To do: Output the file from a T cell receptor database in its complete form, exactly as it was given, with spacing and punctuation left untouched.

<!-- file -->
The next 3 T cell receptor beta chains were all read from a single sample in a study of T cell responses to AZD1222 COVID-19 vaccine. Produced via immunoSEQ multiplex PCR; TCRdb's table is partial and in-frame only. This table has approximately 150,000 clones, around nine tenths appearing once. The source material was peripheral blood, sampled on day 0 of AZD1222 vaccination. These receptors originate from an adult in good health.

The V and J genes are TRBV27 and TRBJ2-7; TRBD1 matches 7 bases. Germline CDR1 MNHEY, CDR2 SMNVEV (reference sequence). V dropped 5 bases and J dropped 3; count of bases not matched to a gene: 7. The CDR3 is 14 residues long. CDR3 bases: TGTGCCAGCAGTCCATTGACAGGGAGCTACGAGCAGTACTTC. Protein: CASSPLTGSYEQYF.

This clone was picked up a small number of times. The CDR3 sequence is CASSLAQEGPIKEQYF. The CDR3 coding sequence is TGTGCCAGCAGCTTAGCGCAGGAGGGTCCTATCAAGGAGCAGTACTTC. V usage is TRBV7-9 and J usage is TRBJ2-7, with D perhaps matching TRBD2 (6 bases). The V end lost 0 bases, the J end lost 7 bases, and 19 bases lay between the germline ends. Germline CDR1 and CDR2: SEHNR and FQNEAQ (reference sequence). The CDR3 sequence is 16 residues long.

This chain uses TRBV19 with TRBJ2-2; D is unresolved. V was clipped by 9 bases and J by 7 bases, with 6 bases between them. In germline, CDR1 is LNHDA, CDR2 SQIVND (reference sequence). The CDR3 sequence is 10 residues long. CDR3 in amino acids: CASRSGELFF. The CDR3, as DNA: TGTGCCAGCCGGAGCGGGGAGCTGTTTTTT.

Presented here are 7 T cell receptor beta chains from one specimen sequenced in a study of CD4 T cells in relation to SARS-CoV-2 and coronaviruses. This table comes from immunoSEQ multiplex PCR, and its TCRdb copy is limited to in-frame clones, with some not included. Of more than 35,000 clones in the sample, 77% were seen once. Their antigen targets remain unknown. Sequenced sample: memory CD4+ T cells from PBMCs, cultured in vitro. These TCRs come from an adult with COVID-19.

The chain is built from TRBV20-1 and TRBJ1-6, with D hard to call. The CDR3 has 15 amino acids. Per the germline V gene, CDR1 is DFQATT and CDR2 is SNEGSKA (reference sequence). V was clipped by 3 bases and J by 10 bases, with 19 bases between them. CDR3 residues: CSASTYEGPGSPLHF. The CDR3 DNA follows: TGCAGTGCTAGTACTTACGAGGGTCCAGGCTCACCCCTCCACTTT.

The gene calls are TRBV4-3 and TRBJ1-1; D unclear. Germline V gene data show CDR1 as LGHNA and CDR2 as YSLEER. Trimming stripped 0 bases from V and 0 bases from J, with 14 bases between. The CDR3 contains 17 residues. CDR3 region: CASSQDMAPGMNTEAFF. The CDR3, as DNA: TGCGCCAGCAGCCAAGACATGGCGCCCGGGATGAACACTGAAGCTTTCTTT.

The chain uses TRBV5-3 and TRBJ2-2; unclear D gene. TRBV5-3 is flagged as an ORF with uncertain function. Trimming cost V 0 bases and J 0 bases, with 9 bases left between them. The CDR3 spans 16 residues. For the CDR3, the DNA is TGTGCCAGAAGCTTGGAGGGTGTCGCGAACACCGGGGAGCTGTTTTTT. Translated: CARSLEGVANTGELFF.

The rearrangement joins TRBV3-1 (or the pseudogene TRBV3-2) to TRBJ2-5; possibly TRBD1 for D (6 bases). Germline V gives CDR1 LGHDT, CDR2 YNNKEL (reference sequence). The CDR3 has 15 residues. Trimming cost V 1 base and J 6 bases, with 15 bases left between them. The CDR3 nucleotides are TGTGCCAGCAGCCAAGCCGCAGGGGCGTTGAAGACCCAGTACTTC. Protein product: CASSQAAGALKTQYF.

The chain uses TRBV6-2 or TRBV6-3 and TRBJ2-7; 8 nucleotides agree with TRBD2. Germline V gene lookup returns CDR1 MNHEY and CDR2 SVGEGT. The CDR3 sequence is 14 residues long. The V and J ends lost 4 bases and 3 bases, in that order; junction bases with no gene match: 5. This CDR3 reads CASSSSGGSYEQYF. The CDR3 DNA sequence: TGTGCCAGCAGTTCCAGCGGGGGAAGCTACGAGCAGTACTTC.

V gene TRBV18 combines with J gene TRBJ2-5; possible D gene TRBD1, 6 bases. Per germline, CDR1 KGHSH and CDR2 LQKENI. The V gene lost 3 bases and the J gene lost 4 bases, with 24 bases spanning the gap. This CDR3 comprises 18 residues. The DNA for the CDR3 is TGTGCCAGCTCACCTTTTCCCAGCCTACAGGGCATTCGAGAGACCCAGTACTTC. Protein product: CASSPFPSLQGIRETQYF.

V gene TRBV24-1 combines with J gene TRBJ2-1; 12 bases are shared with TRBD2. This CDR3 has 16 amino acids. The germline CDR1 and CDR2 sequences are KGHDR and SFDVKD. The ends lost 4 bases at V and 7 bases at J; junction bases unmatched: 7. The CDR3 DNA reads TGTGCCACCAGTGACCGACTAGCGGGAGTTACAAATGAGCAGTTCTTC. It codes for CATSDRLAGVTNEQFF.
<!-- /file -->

The next 3 T cell receptor beta chains were all read from a single sample in a study of T cell responses to AZD1222 COVID-19 vaccine. Produced via immunoSEQ multiplex PCR; TCRdb's table is partial and in-frame only. This table has approximately 150,000 clones, around nine tenths appearing once. The source material was peripheral blood, sampled on day 0 of AZD1222 vaccination. These receptors originate from an adult in good health.

The V and J genes are TRBV27 and TRBJ2-7; TRBD1 matches 7 bases. Germline CDR1 MNHEY, CDR2 SMNVEV (reference sequence). V dropped 5 bases and J dropped 3; count of bases not matched to a gene: 7. The CDR3 is 14 residues long. CDR3 bases: TGTGCCAGCAGTCCATTGACAGGGAGCTACGAGCAGTACTTC. Protein: CASSPLTGSYEQYF.

This clone was picked up a small number of times. The CDR3 sequence is CASSLAQEGPIKEQYF. The CDR3 coding sequence is TGTGCCAGCAGCTTAGCGCAGGAGGGTCCTATCAAGGAGCAGTACTTC. V usage is TRBV7-9 and J usage is TRBJ2-7, with D perhaps matching TRBD2 (6 bases). The V end lost 0 bases, the J end lost 7 bases, and 19 bases lay between the germline ends. Germline CDR1 and CDR2: SEHNR and FQNEAQ (reference sequence). The CDR3 sequence is 16 residues long.

This chain uses TRBV19 with TRBJ2-2; D is unresolved. V was clipped by 9 bases and J by 7 bases, with 6 bases between them. In germline, CDR1 is LNHDA, CDR2 SQIVND (reference sequence). The CDR3 sequence is 10 residues long. CDR3 in amino acids: CASRSGELFF. The CDR3, as DNA: TGTGCCAGCCGGAGCGGGGAGCTGTTTTTT.

Presented here are 7 T cell receptor beta chains from one specimen sequenced in a study of CD4 T cells in relation to SARS-CoV-2 and coronaviruses. This table comes from immunoSEQ multiplex PCR, and its TCRdb copy is limited to in-frame clones, with some not included. Of more than 35,000 clones in the sample, 77% were seen once. Their antigen targets remain unknown. Sequenced sample: memory CD4+ T cells from PBMCs, cultured in vitro. These TCRs come from an adult with COVID-19.

The chain is built from TRBV20-1 and TRBJ1-6, with D hard to call. The CDR3 has 15 amino acids. Per the germline V gene, CDR1 is DFQATT and CDR2 is SNEGSKA (reference sequence). V was clipped by 3 bases and J by 10 bases, with 19 bases between them. CDR3 residues: CSASTYEGPGSPLHF. The CDR3 DNA follows: TGCAGTGCTAGTACTTACGAGGGTCCAGGCTCACCCCTCCACTTT.

The gene calls are TRBV4-3 and TRBJ1-1; D unclear. Germline V gene data show CDR1 as LGHNA and CDR2 as YSLEER. Trimming stripped 0 bases from V and 0 bases from J, with 14 bases between. The CDR3 contains 17 residues. CDR3 region: CASSQDMAPGMNTEAFF. The CDR3, as DNA: TGCGCCAGCAGCCAAGACATGGCGCCCGGGATGAACACTGAAGCTTTCTTT.

The chain uses TRBV5-3 and TRBJ2-2; unclear D gene. TRBV5-3 is flagged as an ORF with uncertain function. Trimming cost V 0 bases and J 0 bases, with 9 bases left between them. The CDR3 spans 16 residues. For the CDR3, the DNA is TGTGCCAGAAGCTTGGAGGGTGTCGCGAACACCGGGGAGCTGTTTTTT. Translated: CARSLEGVANTGELFF.

The rearrangement joins TRBV3-1 (or the pseudogene TRBV3-2) to TRBJ2-5; possibly TRBD1 for D (6 bases). Germline V gives CDR1 LGHDT, CDR2 YNNKEL (reference sequence). The CDR3 has 15 residues. Trimming cost V 1 base and J 6 bases, with 15 bases left between them. The CDR3 nucleotides are TGTGCCAGCAGCCAAGCCGCAGGGGCGTTGAAGACCCAGTACTTC. Protein product: CASSQAAGALKTQYF.

The chain uses TRBV6-2 or TRBV6-3 and TRBJ2-7; 8 nucleotides agree with TRBD2. Germline V gene lookup returns CDR1 MNHEY and CDR2 SVGEGT. The CDR3 sequence is 14 residues long. The V and J ends lost 4 bases and 3 bases, in that order; junction bases with no gene match: 5. This CDR3 reads CASSSSGGSYEQYF. The CDR3 DNA sequence: TGTGCCAGCAGTTCCAGCGGGGGAAGCTACGAGCAGTACTTC.

V gene TRBV18 combines with J gene TRBJ2-5; possible D gene TRBD1, 6 bases. Per germline, CDR1 KGHSH and CDR2 LQKENI. The V gene lost 3 bases and the J gene lost 4 bases, with 24 bases spanning the gap. This CDR3 comprises 18 residues. The DNA for the CDR3 is TGTGCCAGCTCACCTTTTCCCAGCCTACAGGGCATTCGAGAGACCCAGTACTTC. Protein product: CASSPFPSLQGIRETQYF.

V gene TRBV24-1 combines with J gene TRBJ2-1; 12 bases are shared with TRBD2. This CDR3 has 16 amino acids. The germline CDR1 and CDR2 sequences are KGHDR and SFDVKD. The ends lost 4 bases at V and 7 bases at J; junction bases unmatched: 7. The CDR3 DNA reads TGTGCCACCAGTGACCGACTAGCGGGAGTTACAAATGAGCAGTTCTTC. It codes for CATSDRLAGVTNEQFF.